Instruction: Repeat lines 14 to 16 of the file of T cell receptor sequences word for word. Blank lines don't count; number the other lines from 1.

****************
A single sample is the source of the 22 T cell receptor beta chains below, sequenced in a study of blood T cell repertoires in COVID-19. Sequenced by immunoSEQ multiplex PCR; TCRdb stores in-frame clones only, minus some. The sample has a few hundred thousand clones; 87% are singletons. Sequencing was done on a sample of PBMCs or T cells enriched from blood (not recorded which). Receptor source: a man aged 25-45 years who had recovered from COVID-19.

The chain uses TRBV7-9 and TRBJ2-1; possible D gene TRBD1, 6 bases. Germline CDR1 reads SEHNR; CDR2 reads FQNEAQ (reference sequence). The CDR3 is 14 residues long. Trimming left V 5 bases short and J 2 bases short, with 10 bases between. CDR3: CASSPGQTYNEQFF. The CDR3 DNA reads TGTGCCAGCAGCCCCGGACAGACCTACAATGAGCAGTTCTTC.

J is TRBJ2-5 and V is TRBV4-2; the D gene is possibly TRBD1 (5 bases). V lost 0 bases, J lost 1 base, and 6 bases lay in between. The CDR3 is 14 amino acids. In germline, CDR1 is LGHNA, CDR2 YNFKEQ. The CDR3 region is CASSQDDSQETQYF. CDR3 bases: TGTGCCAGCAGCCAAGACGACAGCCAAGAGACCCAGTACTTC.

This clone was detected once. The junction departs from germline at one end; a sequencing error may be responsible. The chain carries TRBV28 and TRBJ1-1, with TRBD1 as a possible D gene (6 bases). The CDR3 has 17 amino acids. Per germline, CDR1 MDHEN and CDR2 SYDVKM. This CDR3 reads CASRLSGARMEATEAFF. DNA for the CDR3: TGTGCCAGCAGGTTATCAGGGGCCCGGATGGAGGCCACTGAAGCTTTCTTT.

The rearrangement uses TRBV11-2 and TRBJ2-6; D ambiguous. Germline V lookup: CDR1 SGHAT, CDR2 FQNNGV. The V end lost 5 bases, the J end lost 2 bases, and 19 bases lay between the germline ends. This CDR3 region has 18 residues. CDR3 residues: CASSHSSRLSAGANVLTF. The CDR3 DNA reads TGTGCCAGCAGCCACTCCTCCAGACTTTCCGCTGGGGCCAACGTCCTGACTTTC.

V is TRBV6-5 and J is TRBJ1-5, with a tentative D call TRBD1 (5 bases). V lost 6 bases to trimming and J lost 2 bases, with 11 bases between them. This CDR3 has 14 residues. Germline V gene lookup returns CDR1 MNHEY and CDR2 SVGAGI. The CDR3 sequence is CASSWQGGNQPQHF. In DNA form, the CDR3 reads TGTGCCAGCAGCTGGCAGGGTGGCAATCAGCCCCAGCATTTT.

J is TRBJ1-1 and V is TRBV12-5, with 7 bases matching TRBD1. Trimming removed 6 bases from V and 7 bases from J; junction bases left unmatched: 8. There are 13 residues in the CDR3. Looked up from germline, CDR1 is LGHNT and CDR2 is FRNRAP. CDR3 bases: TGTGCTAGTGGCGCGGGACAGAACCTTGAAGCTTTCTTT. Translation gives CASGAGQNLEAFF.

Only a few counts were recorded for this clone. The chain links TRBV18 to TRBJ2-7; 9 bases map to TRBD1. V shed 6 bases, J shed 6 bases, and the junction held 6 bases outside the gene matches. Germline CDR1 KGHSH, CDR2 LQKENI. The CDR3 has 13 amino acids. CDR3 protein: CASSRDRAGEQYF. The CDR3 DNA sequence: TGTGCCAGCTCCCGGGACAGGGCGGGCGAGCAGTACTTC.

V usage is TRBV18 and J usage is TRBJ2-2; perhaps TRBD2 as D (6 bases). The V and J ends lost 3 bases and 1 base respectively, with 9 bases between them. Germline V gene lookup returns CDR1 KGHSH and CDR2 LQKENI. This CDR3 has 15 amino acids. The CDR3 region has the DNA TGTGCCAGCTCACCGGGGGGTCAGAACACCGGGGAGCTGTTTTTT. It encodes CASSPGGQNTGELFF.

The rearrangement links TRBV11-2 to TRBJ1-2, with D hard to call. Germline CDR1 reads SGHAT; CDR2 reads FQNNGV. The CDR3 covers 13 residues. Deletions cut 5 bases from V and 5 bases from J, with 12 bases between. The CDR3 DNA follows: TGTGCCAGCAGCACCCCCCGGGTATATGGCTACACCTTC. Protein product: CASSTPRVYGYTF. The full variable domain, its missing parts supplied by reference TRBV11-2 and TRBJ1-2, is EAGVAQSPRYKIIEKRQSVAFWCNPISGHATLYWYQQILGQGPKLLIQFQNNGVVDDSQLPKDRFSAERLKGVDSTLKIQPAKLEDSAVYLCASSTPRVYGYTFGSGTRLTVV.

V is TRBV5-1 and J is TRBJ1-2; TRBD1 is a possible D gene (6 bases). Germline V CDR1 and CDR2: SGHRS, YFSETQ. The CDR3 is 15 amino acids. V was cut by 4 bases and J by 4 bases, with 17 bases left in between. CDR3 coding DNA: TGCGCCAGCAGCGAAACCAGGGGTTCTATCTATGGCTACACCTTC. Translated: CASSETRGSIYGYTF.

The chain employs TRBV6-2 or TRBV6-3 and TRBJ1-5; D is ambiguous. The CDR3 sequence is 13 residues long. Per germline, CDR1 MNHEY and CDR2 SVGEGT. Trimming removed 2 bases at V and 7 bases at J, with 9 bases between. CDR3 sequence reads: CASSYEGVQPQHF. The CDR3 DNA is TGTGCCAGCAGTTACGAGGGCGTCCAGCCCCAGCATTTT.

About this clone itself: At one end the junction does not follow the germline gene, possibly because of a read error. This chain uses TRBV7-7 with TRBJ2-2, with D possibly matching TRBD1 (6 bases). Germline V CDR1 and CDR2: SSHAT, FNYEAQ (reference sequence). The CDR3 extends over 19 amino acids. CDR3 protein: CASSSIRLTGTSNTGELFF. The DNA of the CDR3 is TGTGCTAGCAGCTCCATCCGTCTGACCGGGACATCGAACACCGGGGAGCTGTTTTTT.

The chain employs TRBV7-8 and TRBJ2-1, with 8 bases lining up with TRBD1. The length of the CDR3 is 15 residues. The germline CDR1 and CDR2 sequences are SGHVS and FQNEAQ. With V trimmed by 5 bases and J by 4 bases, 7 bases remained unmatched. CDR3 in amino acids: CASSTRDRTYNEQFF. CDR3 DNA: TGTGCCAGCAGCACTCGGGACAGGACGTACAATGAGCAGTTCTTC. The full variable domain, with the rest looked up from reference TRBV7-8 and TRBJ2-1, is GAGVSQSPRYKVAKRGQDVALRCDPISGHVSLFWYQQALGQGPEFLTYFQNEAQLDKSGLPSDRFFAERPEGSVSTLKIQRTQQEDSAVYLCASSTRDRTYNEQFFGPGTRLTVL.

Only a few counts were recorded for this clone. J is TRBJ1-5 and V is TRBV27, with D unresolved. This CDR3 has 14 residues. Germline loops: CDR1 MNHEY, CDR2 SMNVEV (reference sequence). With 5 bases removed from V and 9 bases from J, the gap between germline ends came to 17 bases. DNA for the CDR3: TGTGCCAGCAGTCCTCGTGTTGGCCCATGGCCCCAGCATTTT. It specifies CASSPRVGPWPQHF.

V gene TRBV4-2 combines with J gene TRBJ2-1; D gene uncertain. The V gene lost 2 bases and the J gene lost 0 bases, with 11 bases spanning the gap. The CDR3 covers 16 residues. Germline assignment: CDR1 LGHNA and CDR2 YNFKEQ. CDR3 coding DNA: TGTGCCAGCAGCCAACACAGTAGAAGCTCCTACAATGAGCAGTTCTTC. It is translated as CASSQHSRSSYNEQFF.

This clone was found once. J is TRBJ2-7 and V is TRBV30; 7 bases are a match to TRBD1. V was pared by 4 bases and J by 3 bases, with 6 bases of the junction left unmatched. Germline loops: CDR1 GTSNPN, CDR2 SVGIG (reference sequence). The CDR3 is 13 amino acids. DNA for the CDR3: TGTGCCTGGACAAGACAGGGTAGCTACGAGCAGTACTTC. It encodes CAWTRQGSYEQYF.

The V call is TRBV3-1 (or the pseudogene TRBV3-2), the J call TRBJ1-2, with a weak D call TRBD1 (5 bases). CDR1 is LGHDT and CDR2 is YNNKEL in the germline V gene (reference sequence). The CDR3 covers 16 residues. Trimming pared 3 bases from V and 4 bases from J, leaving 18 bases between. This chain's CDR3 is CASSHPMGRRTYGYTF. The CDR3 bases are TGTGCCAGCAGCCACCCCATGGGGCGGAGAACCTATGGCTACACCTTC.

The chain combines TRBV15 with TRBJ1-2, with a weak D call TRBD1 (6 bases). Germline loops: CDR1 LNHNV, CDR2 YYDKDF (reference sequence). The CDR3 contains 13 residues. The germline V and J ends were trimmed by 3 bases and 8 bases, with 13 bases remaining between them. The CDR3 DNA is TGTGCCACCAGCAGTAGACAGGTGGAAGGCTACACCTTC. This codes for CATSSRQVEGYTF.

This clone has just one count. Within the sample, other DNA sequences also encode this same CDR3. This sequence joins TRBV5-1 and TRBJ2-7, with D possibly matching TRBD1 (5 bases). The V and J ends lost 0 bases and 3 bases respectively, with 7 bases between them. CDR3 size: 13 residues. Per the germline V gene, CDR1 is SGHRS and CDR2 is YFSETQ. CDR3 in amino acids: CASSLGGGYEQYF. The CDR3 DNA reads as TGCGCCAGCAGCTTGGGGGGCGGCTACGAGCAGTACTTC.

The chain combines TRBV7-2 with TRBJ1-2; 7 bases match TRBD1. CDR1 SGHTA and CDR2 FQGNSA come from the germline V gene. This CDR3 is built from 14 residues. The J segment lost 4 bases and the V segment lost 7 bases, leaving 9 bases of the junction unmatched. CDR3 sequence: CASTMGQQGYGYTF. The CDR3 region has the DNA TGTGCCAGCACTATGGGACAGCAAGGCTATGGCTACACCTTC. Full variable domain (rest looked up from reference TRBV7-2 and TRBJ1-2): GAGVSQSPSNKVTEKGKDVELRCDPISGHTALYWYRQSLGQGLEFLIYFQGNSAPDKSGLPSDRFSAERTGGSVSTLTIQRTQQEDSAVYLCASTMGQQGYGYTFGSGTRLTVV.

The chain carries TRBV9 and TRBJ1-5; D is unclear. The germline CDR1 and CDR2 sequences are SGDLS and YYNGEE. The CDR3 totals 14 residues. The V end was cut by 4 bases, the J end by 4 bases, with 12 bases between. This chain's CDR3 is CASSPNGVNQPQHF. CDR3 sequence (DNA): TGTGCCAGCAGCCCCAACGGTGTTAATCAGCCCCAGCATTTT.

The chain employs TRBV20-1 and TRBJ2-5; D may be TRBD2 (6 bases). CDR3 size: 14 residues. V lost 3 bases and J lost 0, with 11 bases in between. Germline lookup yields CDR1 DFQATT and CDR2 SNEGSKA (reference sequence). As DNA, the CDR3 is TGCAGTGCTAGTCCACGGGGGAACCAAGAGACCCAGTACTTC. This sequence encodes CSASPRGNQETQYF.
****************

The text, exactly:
The chain employs TRBV7-8 and TRBJ2-1, with 8 bases lining up with TRBD1. The length of the CDR3 is 15 residues. The germline CDR1 and CDR2 sequences are SGHVS and FQNEAQ. With V trimmed by 5 bases and J by 4 bases, 7 bases remained unmatched. CDR3 in amino acids: CASSTRDRTYNEQFF. CDR3 DNA: TGTGCCAGCAGCACTCGGGACAGGACGTACAATGAGCAGTTCTTC. The full variable domain, with the rest looked up from reference TRBV7-8 and TRBJ2-1, is GAGVSQSPRYKVAKRGQDVALRCDPISGHVSLFWYQQALGQGPEFLTYFQNEAQLDKSGLPSDRFFAERPEGSVSTLKIQRTQQEDSAVYLCASSTRDRTYNEQFFGPGTRLTVL.

Only a few counts were recorded for this clone. J is TRBJ1-5 and V is TRBV27, with D unresolved. This CDR3 has 14 residues. Germline loops: CDR1 MNHEY, CDR2 SMNVEV (reference sequence). With 5 bases removed from V and 9 bases from J, the gap between germline ends came to 17 bases. DNA for the CDR3: TGTGCCAGCAGTCCTCGTGTTGGCCCATGGCCCCAGCATTTT. It specifies CASSPRVGPWPQHF.

V gene TRBV4-2 combines with J gene TRBJ2-1; D gene uncertain. The V gene lost 2 bases and the J gene lost 0 bases, with 11 bases spanning the gap. The CDR3 covers 16 residues. Germline assignment: CDR1 LGHNA and CDR2 YNFKEQ. CDR3 coding DNA: TGTGCCAGCAGCCAACACAGTAGAAGCTCCTACAATGAGCAGTTCTTC. It is translated as CASSQHSRSSYNEQFF.